Now, we can see which parts of the page are being re-rendered. You might be surprised, but the player is being highlighted on every navigation event:

Debug

DOM
ORG

modifications via

CSS
PRODUCT

highlighting

Investigating this took some time, but in the end, I discovered the following: data-turbo-permanent elements are removed before every rendering operation and then added back to the

DOM
ORG

tree instead of matching new elements (if any). This means the element is still the same, but it’s being unmounted and re-mounted, thus causing CSS animation to restart.

In

Turbo 8
PRODUCT

, data-turbo-permanent will work interchangeably in both replace and morph modes since rendering functionality is going to be abstracted further into separate classes. See this PR.

To fix this, we can port the data-turbo-permanent functionality to our custom morphing-based rendering. This makes a lot of sense: instead of having

two
CARDINAL

different rendering engines that don’t know about each other, it’s better to keep all the logic in a single place.

Let’s change the player attribute to data-morph-permanent and add the beforeNodeMorphed callback to the

Idiomorph.morph
ORG

call:

event . detail . render = async ( prevEl ,

newEl
ORG

) => { await new

Promise
PRODUCT

( ( resolve ) => setTimeout ( ( ) => resolve ( ) ,

0
CARDINAL

) ) ;

Idiomorph
PERSON

. morph ( prevEl ,

newEl
ORG

, { callbacks : { beforeNodeMorphed : ( fromEl , toEl ) => { if ( typeof fromEl !== "object" || ! fromEl . hasAttribute ) return true ; if ( fromEl . isEqualNode ( toEl ) ) return false ; if ( fromEl . hasAttribute ( "data-morph-permanent" ) && toEl . hasAttribute ( "data-morph-permanent" ) ) { return false ; } return true ; } , } , } ) ; } ) ;

Let’s see what has changed:

The player CSS animation works now

Our player stays in the

DOM
ORG

tree during navigations (we don’t see any highlighting), and the animation is smooth (as well as the overall user experience). Awesome!

If you think that we’re done with adopting morphing as a primary rendering strategy for

Turbo
PRODUCT

, you’re wrong. We still need to take care of some other Hotwire stuff.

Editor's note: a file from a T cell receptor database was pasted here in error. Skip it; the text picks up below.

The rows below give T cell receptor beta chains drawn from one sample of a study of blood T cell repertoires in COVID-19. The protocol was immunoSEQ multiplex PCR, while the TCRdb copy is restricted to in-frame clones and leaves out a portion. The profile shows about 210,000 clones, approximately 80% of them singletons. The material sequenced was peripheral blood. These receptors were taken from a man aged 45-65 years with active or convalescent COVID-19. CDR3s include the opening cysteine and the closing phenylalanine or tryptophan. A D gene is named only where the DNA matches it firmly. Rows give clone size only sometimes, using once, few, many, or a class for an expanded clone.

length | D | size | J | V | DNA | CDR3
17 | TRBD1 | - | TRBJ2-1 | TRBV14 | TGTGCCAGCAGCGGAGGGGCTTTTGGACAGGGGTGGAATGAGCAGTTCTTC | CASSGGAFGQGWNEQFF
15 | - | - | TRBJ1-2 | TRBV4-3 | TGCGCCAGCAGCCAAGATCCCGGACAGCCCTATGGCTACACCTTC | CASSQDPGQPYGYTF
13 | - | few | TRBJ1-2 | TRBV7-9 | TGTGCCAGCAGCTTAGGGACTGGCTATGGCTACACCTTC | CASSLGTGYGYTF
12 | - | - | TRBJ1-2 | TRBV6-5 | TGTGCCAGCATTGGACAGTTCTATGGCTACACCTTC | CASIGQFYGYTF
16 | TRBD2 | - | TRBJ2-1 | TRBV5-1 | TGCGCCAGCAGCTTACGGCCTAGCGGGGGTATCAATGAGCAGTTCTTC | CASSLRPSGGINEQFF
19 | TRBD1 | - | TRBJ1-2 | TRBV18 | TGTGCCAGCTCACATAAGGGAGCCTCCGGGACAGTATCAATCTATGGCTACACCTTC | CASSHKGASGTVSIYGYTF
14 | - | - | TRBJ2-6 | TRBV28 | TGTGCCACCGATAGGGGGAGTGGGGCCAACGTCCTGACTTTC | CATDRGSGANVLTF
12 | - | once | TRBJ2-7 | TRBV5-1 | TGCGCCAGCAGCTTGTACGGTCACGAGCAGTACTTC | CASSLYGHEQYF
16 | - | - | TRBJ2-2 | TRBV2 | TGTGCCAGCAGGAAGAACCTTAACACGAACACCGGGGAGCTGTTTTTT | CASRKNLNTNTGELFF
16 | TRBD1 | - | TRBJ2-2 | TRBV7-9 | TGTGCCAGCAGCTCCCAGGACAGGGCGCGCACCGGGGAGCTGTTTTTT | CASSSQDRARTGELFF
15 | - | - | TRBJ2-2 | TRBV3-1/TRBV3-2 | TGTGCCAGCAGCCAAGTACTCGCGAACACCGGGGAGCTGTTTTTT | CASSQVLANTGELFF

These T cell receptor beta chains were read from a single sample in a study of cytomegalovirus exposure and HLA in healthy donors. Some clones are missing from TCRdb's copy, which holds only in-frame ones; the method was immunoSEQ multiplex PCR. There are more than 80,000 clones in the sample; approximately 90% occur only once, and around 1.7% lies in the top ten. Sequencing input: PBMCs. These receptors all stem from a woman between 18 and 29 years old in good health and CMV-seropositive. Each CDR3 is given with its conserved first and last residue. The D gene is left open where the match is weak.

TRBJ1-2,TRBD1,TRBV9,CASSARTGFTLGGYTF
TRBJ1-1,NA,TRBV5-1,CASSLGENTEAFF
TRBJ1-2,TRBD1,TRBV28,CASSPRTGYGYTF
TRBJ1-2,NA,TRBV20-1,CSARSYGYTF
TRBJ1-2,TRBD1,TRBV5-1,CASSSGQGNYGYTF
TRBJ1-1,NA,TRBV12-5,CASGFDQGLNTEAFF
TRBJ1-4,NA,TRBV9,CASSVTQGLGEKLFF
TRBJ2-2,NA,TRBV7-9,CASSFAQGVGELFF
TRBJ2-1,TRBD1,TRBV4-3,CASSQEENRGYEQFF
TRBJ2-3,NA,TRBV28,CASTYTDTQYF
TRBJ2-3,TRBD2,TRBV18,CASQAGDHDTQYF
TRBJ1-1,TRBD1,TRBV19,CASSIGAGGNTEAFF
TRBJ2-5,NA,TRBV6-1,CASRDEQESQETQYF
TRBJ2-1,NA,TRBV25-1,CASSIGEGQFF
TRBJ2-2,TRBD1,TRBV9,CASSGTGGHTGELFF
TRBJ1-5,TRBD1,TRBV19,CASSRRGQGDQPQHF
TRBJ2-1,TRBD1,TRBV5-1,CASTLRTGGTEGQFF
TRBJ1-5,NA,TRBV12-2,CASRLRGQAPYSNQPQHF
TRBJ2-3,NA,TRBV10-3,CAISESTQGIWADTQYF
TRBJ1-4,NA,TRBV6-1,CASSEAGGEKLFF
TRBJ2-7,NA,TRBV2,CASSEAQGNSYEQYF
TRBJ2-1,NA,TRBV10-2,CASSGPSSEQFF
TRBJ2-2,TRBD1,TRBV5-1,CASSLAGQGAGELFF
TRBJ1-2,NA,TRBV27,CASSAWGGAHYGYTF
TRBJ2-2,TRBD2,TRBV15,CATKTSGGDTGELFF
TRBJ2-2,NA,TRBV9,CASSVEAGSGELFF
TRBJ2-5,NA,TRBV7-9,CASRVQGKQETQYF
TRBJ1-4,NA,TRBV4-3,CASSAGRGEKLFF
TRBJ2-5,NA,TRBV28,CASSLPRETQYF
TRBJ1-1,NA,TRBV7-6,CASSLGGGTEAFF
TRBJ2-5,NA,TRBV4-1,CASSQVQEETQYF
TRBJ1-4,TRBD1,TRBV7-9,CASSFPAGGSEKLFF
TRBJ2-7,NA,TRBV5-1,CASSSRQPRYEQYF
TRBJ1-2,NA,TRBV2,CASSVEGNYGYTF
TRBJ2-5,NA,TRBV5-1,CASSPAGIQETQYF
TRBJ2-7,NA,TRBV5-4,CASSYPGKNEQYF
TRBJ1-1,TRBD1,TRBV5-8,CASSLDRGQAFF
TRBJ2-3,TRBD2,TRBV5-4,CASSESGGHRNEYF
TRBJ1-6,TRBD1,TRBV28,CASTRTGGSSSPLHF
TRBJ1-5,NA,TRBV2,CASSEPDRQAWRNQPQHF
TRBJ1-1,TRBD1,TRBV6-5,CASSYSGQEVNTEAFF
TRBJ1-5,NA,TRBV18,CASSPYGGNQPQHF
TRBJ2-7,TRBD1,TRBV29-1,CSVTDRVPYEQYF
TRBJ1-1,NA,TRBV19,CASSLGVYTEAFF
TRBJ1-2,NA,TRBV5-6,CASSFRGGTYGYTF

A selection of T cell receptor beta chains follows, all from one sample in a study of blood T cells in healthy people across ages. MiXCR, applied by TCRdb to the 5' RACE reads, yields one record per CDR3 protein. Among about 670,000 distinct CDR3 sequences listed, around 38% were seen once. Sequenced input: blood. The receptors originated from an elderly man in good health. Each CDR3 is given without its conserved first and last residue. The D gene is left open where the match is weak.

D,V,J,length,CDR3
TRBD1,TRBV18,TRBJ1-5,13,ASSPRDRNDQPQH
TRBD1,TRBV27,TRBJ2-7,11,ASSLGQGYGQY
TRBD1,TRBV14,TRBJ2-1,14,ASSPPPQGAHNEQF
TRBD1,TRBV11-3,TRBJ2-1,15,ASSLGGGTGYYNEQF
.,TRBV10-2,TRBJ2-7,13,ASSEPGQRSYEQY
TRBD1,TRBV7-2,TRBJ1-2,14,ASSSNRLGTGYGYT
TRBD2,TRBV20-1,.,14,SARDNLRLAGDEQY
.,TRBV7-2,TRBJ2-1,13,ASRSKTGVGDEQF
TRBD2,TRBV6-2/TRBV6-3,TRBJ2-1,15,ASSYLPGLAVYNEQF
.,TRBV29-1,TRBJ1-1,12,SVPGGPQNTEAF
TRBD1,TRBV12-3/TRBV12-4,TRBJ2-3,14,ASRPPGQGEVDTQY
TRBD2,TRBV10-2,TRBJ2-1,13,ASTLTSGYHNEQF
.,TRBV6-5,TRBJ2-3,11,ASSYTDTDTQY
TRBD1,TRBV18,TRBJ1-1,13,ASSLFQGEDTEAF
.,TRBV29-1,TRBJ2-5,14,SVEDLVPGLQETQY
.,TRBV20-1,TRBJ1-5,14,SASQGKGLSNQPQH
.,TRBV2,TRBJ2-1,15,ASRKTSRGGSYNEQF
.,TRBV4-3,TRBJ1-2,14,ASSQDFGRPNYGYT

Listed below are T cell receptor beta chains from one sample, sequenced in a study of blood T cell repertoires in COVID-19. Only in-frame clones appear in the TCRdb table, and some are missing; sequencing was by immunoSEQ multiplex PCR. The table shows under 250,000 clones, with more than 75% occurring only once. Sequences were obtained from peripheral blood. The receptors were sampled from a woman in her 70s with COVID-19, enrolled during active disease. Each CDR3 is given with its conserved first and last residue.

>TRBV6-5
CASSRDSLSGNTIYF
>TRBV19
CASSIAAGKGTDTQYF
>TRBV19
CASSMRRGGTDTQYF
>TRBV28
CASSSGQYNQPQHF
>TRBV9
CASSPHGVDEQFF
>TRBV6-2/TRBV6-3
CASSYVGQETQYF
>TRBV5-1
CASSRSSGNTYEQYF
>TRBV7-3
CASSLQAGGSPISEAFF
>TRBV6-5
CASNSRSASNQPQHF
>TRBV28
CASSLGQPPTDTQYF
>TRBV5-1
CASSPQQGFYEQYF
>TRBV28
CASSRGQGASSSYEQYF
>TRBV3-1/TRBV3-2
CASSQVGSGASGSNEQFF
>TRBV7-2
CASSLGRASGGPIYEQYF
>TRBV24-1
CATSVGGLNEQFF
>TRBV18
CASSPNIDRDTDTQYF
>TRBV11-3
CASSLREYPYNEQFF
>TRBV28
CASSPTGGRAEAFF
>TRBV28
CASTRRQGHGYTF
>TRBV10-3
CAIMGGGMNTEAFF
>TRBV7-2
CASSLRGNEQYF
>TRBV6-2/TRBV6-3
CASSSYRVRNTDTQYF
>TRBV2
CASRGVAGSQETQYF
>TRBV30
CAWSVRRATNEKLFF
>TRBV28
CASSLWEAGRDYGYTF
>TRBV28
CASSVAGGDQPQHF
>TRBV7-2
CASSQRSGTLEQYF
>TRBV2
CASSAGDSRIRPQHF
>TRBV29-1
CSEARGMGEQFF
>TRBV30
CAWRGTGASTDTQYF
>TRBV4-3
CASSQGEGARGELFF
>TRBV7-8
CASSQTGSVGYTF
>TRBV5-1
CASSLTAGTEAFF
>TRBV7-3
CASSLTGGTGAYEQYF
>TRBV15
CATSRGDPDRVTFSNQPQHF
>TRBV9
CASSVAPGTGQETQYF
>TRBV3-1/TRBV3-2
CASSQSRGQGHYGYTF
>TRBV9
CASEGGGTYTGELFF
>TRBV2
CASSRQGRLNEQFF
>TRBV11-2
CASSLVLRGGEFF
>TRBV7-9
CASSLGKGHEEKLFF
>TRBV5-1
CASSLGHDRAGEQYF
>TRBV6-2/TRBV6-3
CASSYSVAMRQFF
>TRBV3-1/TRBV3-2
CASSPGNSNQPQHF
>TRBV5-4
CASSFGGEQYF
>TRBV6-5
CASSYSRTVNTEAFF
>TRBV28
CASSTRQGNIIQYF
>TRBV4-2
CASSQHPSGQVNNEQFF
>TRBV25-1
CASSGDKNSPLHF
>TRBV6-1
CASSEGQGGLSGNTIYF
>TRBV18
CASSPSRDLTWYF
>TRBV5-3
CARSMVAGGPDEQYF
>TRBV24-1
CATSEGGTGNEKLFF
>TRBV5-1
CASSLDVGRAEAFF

Morphing vs. other Hotwire components


Turbo Drive
FAC

is just

one
CARDINAL

part of the Hotwire family; we also have

Turbo Frames
ORG

and Turbo Streams, which also perform page updates. Further, Stimulus controllers are also affected by how we modify HTML since they’re connected to the

DOM
ORG

tree. Let’s see what we need to do to make them play nicely with morphing.

Dealing with frames


Turbo Frames
PRODUCT

can be seen as sub-pages. They’re rendered independently of the page, and hence, we must set up morphing for them separately. Luckily, it’s straightforward to do:

document .

addEventListener
PERSON

( "turbo:before-frame-render" , ( event ) => { event . detail . render = ( prevEl ,

newEl
ORG

) => {

Idiomorph
PERSON

. morph ( prevEl ,

newEl
ORG

. children , { morphStyle : "

innerHTML
GPE

" } ) ; } ; } ) ;

We define a listener for the before-frame-render event and override the render function. This is similar to what we did for the before-render event, and the only difference is that we use the

innerHTML
GPE

morph style instead of the default

outerHTML
DATE

. This is because when a frame is updated, we only update its children.

The only frame we have in our application is the one showing listener stats on the artist page. Let’s see if there is any difference between morphing and replacing:

The listeners counter frame is broken

Oops, it looks like we broke our listeners counter; it’s not being animated or even updated anymore. Why? Well, a Stimulus controller powers the animation, and it seems it isn’t correctly handling incremental

DOM
ORG

updates. Let’s dig deeper into this issue.

Writing morphing-aware Stimulus controllers

Stimulus controllers are coupled with HTML elements. It’s a common practice to define some setup and teardown logic for controllers in the connect() and disconnect() callbacks respectively. That’s precisely how the animated-number controller works. That’s also why it stopped working after we migrated to morphing: the

DOM
ORG

element the controller attached to stays the same; we only update the data-animated-number-end-value attribute. So, how can we fix this?